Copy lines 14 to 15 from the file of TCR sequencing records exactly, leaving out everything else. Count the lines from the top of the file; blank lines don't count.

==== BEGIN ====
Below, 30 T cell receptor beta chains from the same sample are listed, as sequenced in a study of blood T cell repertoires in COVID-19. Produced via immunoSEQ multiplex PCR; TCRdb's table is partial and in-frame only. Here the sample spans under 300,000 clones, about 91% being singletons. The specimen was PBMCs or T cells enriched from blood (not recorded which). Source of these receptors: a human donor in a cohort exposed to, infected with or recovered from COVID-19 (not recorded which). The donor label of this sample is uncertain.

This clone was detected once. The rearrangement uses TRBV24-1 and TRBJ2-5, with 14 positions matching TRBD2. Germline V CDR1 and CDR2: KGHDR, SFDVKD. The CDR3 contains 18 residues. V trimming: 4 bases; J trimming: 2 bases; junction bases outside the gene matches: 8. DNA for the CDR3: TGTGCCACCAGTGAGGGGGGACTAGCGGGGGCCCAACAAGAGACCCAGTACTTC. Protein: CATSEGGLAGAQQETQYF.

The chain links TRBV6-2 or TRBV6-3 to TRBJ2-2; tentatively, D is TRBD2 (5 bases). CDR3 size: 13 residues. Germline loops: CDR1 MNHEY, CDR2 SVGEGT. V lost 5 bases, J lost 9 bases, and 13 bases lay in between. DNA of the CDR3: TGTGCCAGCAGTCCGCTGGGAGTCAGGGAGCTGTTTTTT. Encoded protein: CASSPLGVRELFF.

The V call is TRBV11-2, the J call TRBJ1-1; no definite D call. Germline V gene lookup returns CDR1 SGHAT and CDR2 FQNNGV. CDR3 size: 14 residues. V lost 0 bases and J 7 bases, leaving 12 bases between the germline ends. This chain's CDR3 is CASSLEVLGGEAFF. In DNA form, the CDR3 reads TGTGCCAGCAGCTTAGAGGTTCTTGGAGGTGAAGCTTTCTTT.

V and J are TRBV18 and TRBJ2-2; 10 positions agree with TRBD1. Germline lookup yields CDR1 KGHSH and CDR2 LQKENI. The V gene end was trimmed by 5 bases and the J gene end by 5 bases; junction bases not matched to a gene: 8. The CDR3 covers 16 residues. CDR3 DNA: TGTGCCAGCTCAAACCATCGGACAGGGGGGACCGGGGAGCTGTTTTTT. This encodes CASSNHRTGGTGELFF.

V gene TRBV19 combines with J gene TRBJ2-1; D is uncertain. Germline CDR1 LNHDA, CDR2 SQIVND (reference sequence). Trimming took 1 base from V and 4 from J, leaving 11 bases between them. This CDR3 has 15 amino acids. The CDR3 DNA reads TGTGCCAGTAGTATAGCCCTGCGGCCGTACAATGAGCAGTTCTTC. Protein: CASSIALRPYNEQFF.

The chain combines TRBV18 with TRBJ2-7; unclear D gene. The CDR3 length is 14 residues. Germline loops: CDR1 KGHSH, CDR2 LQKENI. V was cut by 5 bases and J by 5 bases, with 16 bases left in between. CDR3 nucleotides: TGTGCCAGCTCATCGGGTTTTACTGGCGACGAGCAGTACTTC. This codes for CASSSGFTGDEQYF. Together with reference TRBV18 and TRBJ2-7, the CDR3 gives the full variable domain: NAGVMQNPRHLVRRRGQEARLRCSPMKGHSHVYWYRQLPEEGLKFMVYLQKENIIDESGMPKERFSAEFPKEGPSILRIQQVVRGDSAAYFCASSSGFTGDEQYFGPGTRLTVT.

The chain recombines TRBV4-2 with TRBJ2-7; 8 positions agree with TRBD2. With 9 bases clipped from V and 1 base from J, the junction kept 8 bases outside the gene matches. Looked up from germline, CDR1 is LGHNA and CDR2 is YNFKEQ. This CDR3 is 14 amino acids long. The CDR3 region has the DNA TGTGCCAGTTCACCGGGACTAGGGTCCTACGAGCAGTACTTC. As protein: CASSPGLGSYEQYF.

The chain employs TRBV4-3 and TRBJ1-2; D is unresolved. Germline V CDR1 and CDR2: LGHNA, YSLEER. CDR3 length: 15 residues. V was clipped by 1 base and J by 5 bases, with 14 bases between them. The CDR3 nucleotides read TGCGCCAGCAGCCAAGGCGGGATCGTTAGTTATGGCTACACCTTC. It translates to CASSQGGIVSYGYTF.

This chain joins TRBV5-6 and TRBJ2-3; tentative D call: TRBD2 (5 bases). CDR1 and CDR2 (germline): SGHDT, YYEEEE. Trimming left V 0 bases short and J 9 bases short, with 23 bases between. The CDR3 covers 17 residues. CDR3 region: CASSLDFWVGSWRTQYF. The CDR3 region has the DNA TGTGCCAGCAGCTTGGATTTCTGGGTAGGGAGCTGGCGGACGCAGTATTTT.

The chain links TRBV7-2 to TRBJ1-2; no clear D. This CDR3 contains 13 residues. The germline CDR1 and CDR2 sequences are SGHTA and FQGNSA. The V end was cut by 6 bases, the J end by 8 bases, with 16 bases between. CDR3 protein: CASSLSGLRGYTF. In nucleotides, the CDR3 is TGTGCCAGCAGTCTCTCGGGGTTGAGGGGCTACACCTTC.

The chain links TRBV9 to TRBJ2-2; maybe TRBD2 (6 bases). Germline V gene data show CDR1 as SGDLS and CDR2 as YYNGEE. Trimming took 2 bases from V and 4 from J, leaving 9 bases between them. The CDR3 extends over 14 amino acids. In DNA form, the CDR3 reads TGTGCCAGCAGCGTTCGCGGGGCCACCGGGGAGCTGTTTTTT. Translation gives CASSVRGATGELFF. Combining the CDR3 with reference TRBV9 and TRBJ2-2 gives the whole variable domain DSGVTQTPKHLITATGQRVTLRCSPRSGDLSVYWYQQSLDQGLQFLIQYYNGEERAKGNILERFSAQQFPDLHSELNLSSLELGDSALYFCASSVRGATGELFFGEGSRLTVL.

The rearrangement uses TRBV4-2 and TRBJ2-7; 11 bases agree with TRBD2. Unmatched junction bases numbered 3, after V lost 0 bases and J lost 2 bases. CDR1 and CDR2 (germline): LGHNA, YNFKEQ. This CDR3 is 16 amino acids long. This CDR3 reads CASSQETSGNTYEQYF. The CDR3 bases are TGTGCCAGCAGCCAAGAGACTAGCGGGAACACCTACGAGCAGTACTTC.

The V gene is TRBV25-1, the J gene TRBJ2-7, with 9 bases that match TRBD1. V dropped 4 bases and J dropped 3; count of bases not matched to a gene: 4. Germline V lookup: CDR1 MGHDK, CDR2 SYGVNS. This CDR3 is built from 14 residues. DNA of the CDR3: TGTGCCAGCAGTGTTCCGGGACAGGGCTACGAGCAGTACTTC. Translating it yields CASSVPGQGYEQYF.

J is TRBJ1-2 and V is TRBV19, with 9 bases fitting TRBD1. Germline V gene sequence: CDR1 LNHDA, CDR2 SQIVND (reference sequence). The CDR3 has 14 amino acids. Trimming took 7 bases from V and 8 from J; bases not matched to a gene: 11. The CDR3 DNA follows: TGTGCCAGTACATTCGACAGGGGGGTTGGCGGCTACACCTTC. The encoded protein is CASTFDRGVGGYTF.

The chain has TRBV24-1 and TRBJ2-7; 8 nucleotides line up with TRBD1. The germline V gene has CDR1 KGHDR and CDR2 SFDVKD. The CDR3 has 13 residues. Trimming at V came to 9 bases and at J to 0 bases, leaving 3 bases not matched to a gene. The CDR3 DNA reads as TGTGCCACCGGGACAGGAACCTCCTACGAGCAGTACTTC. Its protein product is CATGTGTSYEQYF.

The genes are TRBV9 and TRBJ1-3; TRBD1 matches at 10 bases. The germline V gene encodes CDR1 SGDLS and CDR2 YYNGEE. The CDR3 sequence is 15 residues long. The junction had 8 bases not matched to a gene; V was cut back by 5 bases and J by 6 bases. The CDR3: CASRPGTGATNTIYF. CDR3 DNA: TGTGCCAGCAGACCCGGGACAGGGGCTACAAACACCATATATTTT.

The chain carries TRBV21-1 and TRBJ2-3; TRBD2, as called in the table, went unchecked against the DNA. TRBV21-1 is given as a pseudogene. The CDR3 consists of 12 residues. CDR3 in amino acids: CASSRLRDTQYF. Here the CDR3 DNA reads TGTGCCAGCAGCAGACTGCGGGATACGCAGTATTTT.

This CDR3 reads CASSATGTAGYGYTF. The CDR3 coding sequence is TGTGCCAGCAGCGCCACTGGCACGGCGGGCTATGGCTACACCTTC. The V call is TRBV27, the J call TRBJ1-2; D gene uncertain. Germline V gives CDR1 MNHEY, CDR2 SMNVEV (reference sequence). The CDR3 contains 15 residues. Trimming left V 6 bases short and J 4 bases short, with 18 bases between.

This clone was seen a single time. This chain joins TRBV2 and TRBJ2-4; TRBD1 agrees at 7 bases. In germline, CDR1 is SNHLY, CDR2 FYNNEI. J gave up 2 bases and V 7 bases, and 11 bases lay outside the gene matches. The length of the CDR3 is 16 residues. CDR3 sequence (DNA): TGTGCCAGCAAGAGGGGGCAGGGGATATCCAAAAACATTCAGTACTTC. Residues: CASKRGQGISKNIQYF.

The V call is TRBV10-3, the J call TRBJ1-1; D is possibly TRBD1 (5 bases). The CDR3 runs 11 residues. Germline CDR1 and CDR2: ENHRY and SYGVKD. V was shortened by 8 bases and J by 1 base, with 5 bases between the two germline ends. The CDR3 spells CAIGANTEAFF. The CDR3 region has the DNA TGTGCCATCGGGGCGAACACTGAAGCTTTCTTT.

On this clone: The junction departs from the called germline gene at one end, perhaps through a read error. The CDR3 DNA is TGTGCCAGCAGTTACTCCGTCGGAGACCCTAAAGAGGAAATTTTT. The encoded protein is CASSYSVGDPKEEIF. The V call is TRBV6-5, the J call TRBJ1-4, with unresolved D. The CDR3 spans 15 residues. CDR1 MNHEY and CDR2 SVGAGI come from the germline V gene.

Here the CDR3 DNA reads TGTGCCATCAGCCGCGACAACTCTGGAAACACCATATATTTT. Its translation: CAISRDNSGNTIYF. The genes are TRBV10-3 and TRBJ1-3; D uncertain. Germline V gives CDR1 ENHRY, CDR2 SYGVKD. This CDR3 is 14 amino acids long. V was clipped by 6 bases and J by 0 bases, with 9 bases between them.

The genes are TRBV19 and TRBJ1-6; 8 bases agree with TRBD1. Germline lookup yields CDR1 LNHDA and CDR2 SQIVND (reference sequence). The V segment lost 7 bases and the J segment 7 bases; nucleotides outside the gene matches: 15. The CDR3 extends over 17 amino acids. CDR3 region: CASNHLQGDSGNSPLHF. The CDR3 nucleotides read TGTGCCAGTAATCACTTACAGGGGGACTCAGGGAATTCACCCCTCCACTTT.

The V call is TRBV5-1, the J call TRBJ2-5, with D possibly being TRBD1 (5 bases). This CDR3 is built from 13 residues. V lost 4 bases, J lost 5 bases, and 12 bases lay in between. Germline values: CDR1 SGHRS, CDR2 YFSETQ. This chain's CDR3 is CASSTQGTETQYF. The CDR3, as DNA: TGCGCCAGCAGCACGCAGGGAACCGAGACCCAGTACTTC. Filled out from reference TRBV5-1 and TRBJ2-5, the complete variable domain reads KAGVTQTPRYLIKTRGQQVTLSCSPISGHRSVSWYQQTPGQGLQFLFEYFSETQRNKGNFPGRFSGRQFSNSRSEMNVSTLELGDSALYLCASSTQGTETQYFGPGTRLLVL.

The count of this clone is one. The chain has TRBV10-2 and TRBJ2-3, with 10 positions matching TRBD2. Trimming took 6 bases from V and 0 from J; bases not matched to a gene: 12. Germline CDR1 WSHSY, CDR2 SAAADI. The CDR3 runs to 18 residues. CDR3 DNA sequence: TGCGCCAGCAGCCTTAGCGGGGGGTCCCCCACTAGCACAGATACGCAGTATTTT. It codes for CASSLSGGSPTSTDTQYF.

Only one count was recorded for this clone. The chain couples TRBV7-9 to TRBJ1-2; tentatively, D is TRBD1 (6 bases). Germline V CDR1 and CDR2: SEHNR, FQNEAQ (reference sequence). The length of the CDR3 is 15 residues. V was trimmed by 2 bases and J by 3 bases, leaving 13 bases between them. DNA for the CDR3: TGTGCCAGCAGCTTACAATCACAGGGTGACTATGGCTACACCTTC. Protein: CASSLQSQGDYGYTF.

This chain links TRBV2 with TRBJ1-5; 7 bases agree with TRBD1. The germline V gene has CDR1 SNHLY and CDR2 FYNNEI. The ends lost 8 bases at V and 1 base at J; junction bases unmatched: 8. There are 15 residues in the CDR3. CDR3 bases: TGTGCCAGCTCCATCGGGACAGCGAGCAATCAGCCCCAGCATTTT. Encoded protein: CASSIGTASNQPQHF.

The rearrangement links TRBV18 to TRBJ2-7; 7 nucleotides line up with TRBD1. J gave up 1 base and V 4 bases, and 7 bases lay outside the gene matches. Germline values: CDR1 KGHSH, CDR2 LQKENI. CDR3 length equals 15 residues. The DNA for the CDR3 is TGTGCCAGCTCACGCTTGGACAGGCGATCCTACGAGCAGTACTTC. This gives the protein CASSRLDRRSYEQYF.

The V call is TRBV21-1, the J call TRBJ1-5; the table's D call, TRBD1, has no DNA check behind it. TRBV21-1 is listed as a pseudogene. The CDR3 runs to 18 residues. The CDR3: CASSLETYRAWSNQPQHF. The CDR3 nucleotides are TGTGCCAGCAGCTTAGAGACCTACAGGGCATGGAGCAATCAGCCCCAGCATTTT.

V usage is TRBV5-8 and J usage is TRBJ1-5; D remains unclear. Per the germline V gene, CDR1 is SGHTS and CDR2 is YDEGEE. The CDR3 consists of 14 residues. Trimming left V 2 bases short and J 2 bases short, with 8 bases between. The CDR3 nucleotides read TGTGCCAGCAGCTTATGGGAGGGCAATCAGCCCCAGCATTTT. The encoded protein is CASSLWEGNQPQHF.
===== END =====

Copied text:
The V gene is TRBV25-1, the J gene TRBJ2-7, with 9 bases that match TRBD1. V dropped 4 bases and J dropped 3; count of bases not matched to a gene: 4. Germline V lookup: CDR1 MGHDK, CDR2 SYGVNS. This CDR3 is built from 14 residues. DNA of the CDR3: TGTGCCAGCAGTGTTCCGGGACAGGGCTACGAGCAGTACTTC. Translating it yields CASSVPGQGYEQYF.

J is TRBJ1-2 and V is TRBV19, with 9 bases fitting TRBD1. Germline V gene sequence: CDR1 LNHDA, CDR2 SQIVND (reference sequence). The CDR3 has 14 amino acids. Trimming took 7 bases from V and 8 from J; bases not matched to a gene: 11. The CDR3 DNA follows: TGTGCCAGTACATTCGACAGGGGGGTTGGCGGCTACACCTTC. The encoded protein is CASTFDRGVGGYTF.